Home » Support for Crystalline and Stockdale old growth deferral

Posted: January 10, 2022

Support for Crystalline and Stockdale old growth deferral

Letter to the Editor

I am writing in support of the B.C. Government proposal deferring old growth logging in Crystalline and Stockdale Creeks.

I would also like to urge local elected officials and the Government of B.C. to take back the planning and control of our forests. The liquidation of our forests is occurring by a few large corporations who are in charge of the harvest of our most valuable resource.

I also urge the local residents who, like myself, are witnessing the systematic drainage-by-drainage elimination of the forest cover to make their voices heard. The forest cover is vital for our pure water, our wildlife, our protection from floods, our oxygen supply and clean air to name a few benefits.

For the wellbeing of all make their voices heard. Contact the B.C. Premier and Forestry Minister of B.C. on this matter. Our current government now has a House majority and if motivated they could respond to our concerns.

The Liberal Government elected in 2001 and in power until 2017 essentially eliminated forest management by the Forest Service and delivered our most valuable resource to public enterprise. The Liberal government practically eliminated all legislation in place at the time to manage and protect our forests.

What we see now is systematic logging of all merchantable wood, which is harvested drainage-by-drainage and will continue to be harvested until precious little of the forests remain. The corporations will then close the mills and move on to greener pastures. We have seen this over and over again within the recent years in our province and in our area: Golden, Canal Flats and Cranbrook.

The same could eventually happen with Radium and everyone working in the forest industry now knows this will most likely occur. Also ask for their thoughts about current logging practices such us logging, road building and hauling. A long-term view for mills staying open is needed not just the short term that corporations and elected officials seem to prefer.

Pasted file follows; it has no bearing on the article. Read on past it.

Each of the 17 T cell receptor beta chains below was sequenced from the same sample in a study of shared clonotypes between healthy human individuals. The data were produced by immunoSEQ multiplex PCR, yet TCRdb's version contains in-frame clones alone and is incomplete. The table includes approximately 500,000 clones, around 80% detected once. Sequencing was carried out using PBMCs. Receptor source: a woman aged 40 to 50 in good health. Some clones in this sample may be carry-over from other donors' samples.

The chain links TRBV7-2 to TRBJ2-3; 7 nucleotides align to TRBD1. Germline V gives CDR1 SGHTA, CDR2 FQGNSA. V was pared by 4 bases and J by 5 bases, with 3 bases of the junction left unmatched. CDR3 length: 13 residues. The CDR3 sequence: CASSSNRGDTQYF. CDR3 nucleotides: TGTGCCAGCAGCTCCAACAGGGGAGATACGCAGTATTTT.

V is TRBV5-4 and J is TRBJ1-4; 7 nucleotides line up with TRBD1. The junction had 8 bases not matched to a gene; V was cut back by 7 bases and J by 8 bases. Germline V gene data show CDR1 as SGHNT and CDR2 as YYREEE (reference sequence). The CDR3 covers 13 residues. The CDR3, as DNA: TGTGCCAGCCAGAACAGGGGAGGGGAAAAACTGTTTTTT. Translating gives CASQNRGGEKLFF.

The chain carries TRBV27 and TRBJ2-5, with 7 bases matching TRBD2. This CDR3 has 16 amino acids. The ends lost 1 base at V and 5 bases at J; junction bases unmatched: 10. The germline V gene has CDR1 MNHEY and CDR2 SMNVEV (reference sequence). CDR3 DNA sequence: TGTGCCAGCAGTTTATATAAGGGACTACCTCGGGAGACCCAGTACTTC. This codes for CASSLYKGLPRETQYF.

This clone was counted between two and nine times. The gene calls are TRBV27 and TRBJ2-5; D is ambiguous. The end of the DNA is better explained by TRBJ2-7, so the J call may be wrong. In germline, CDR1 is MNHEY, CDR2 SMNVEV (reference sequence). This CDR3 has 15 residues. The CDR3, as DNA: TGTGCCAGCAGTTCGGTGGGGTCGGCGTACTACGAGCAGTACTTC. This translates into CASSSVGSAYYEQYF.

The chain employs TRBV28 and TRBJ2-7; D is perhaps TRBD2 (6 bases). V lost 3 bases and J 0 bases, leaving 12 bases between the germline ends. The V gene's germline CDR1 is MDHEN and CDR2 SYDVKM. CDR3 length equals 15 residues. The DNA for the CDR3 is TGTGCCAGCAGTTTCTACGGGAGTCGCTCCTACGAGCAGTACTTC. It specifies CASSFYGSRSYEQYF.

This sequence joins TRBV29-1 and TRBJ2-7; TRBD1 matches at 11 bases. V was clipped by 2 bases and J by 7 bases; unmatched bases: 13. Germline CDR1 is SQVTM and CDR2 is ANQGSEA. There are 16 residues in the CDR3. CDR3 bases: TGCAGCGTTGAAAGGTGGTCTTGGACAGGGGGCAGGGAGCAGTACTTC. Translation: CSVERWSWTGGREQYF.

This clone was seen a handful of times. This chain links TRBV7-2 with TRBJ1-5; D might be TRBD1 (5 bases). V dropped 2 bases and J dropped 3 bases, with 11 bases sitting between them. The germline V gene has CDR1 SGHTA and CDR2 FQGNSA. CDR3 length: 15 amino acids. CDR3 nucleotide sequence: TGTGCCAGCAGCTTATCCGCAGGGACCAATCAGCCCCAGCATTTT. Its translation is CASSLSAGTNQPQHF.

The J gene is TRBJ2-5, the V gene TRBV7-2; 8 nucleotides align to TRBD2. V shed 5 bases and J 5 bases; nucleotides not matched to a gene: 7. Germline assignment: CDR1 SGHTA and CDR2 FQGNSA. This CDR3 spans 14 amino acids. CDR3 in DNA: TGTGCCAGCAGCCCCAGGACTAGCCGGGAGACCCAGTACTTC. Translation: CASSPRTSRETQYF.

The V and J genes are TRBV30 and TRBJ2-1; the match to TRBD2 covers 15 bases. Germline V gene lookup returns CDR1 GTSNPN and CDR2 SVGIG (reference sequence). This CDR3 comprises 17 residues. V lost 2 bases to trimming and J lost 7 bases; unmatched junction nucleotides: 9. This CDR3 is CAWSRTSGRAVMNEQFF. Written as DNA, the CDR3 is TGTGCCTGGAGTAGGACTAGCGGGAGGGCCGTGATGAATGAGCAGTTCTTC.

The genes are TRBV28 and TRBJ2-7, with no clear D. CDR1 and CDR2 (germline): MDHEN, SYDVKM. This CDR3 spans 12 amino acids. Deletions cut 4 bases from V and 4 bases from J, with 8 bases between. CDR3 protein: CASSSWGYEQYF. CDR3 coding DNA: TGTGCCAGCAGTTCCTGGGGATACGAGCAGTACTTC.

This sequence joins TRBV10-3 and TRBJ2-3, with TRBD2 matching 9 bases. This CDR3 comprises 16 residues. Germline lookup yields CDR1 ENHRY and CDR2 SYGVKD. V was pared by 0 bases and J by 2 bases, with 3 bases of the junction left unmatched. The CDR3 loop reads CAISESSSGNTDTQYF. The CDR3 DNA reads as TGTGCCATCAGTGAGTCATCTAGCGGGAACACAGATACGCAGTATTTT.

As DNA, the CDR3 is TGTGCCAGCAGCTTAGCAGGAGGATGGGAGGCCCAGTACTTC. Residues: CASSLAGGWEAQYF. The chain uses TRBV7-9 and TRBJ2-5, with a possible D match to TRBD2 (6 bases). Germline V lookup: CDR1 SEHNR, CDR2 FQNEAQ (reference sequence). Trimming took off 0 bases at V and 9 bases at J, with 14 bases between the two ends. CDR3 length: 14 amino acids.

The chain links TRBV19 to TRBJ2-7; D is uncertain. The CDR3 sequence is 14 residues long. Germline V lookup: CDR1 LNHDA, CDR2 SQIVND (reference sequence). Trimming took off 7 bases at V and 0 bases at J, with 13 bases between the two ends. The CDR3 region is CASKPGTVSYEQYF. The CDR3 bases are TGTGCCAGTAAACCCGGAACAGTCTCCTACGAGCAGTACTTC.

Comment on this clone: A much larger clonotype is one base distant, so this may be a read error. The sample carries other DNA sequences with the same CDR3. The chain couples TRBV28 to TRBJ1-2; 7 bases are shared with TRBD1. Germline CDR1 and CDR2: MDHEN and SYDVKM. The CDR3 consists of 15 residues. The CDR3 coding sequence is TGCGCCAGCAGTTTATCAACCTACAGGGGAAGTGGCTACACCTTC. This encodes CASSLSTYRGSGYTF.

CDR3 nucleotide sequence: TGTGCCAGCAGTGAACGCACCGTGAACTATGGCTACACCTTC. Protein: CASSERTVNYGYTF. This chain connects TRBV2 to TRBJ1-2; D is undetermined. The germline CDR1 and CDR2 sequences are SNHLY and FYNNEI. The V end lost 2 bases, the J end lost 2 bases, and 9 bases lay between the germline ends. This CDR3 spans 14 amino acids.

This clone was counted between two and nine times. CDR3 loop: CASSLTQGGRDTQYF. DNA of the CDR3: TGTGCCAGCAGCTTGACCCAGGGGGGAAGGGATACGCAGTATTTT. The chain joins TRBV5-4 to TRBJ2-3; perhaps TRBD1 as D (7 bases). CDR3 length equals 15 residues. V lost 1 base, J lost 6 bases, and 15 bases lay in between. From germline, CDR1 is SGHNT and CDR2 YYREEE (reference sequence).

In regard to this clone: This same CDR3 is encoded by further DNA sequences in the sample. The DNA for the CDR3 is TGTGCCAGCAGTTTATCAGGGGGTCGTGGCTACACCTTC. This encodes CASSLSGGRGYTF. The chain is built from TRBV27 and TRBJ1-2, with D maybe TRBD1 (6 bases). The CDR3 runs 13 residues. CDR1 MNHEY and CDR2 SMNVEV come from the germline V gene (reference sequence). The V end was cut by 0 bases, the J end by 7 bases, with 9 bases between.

Currently, most tasks taking place in the forest are contracted out to the lowest bidder. The responsibility for contractors is to supply their equipment and hire workers etc. Lowest bid leads to operators lowering staff wages in order to be able to make payments for equipment and at least break even. Life in the woods for workers means long hours and personal sacrifice if you want to be employed.

At the present time the Forest Licensees are free to operate with very few restrictions. If you approach the B.C. Government offices you are told to contact the company in charge of the forest for any information, dispute or anything. Last time I went for information at the government office in Invermere they did not even have maps of what was or would be harvested.

With the lack of Legislation (laws, acts, regulations etc.) the legal requirements for forest operations are so low that anything goes in logging. Examples like cutting to the water’s edge of water bodies, heavy equipment operating on wet soils thus degrading productivity. Logging areas are often left unusable for wildlife due to the amount of wood waste impeding movement.

There is no reason why our B.C. forests could not offer good paying jobs to anyone employed in these activities within our local communities. A good place to start would be to eliminate full log exports and instead sell manufactured products within B.C. and the world instead of shipping full logs and jobs to the US.

I am not sure when the last time that the Annual Allowable Cut for our forest was brought up-to-date. If required, this would be a key process to undertake in order to determine how a forest forever could be sustainable with yearly harvest of timber. Keep in mind that tourism to see old growth and healthy forest draws a lot of people to B.C.

A well-managed forest with local production of forest products would employ more people working in meaningful jobs with better wages and a better place to be for families and community.

Please make your voices heard.

Chris Espinel,

Former RPF Forester and Forest Technician,


Article Share